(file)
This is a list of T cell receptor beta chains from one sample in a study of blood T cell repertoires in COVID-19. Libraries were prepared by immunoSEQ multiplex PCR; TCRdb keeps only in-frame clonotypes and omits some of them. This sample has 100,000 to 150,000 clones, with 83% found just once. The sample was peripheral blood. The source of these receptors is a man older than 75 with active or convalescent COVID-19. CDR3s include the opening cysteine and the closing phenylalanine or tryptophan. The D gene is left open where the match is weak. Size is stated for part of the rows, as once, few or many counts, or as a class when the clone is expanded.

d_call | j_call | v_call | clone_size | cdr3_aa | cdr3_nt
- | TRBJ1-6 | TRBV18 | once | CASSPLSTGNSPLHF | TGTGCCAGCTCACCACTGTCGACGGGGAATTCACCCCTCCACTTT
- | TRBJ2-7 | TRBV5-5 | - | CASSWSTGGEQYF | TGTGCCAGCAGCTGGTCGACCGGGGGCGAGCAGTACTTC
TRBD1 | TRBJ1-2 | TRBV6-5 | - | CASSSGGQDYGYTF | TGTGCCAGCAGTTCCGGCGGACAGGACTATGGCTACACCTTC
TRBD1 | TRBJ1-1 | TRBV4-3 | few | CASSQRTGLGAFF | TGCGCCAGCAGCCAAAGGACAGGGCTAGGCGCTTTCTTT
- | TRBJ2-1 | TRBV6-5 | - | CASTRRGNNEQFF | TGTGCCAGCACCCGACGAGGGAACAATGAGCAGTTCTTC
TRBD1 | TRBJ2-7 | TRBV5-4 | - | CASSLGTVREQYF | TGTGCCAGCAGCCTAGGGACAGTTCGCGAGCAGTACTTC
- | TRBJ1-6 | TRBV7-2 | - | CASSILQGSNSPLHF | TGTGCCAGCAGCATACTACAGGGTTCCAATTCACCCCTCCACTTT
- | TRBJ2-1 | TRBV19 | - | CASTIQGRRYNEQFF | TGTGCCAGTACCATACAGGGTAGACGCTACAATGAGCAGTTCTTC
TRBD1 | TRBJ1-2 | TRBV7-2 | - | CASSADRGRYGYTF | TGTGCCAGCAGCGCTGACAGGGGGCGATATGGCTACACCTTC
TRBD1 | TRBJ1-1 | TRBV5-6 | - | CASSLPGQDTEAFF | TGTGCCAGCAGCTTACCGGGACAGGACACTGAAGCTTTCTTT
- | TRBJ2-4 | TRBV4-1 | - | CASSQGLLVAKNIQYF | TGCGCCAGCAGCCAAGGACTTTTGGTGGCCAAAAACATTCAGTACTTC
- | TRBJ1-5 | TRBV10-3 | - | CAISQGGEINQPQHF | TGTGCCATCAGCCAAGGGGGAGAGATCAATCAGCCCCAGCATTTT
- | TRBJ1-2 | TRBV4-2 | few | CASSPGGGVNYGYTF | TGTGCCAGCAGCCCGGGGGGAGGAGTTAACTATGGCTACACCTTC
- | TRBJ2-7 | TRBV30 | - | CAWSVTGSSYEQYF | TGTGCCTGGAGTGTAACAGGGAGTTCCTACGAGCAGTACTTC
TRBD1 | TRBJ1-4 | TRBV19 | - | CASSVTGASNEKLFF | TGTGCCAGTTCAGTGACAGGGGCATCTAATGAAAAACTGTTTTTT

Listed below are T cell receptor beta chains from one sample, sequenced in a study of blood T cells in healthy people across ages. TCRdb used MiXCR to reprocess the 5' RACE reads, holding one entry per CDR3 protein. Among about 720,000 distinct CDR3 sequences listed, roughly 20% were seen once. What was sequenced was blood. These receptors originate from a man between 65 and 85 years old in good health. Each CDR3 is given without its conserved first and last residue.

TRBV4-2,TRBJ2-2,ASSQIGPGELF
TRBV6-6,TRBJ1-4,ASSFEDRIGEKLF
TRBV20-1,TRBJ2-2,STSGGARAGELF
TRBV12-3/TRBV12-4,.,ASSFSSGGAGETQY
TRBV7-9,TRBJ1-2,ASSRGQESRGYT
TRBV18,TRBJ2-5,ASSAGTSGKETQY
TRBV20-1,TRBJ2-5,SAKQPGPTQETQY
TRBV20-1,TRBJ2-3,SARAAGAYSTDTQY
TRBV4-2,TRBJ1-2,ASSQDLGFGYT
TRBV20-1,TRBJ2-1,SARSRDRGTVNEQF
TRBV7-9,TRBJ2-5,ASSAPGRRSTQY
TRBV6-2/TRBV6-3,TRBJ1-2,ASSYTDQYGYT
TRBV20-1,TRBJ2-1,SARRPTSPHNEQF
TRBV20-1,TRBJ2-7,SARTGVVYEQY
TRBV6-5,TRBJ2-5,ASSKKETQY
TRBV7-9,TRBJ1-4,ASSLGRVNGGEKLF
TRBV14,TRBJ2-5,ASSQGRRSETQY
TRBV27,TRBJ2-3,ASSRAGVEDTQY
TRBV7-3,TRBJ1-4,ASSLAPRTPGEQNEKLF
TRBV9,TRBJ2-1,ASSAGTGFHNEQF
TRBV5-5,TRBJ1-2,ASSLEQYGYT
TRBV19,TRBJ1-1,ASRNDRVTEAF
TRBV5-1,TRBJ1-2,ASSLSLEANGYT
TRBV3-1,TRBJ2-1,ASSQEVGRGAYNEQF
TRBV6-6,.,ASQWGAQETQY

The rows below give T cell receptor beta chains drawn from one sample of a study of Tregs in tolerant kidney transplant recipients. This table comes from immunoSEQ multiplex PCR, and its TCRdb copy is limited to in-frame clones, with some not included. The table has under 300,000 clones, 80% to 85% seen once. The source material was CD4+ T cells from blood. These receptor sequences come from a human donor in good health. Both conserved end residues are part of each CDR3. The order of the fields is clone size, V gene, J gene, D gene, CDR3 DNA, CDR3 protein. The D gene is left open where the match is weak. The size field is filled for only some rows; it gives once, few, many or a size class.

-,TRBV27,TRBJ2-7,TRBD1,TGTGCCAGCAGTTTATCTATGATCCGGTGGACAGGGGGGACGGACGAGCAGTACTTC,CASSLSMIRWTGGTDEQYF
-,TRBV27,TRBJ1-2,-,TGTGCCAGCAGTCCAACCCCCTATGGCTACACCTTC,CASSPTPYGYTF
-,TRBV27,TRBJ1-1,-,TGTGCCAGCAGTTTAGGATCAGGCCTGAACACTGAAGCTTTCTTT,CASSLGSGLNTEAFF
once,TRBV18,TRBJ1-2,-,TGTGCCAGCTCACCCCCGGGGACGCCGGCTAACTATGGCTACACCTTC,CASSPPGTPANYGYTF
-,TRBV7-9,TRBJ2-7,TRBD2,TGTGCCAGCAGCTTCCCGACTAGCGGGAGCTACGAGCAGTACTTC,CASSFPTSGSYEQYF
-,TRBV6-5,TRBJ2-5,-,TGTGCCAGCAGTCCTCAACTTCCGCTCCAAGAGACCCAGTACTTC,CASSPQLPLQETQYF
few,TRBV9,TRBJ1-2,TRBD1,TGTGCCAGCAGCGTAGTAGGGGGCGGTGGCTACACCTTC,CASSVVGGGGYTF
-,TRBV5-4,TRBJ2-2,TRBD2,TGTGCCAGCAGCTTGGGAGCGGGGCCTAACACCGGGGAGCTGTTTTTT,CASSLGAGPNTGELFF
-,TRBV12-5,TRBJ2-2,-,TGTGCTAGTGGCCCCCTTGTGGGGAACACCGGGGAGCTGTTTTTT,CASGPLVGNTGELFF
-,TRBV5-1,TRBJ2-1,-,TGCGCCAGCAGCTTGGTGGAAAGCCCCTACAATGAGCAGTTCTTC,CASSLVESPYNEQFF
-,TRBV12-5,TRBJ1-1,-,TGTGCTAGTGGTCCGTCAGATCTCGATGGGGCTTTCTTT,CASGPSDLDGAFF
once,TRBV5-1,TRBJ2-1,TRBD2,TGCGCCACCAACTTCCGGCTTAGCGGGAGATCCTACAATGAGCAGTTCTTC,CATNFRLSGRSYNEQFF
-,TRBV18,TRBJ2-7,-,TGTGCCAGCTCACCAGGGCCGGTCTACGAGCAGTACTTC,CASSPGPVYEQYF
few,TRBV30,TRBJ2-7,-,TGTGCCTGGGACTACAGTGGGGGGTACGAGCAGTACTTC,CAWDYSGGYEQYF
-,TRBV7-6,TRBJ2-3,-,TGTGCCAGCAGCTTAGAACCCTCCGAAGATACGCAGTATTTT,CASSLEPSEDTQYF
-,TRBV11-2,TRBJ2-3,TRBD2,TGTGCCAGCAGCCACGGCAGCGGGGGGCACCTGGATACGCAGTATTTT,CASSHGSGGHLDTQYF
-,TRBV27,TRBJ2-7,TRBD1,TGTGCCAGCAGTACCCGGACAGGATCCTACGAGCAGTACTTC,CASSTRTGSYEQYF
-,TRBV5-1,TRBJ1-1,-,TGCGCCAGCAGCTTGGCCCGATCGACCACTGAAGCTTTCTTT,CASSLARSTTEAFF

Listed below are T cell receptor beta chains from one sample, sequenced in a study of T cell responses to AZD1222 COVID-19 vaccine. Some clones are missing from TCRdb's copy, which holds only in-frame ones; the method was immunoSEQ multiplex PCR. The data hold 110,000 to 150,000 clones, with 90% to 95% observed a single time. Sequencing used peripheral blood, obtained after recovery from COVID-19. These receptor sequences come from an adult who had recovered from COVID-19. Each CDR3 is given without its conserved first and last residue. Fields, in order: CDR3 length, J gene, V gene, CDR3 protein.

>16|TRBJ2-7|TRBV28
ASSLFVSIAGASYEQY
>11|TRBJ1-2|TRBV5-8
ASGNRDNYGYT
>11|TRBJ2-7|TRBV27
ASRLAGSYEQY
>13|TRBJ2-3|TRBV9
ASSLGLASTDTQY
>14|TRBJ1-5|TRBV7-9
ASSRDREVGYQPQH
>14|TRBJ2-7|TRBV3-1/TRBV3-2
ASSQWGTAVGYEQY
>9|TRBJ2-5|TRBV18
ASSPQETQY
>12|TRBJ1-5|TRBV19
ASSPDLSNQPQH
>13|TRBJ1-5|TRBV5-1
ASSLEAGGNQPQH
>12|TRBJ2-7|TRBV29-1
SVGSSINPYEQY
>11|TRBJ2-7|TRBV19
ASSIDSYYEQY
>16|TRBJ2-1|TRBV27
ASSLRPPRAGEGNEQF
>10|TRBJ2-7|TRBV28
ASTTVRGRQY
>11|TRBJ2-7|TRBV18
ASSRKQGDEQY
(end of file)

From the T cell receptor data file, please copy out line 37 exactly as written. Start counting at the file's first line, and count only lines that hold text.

TRBV7-3,TRBJ1-4,ASSLAPRTPGEQNEKLF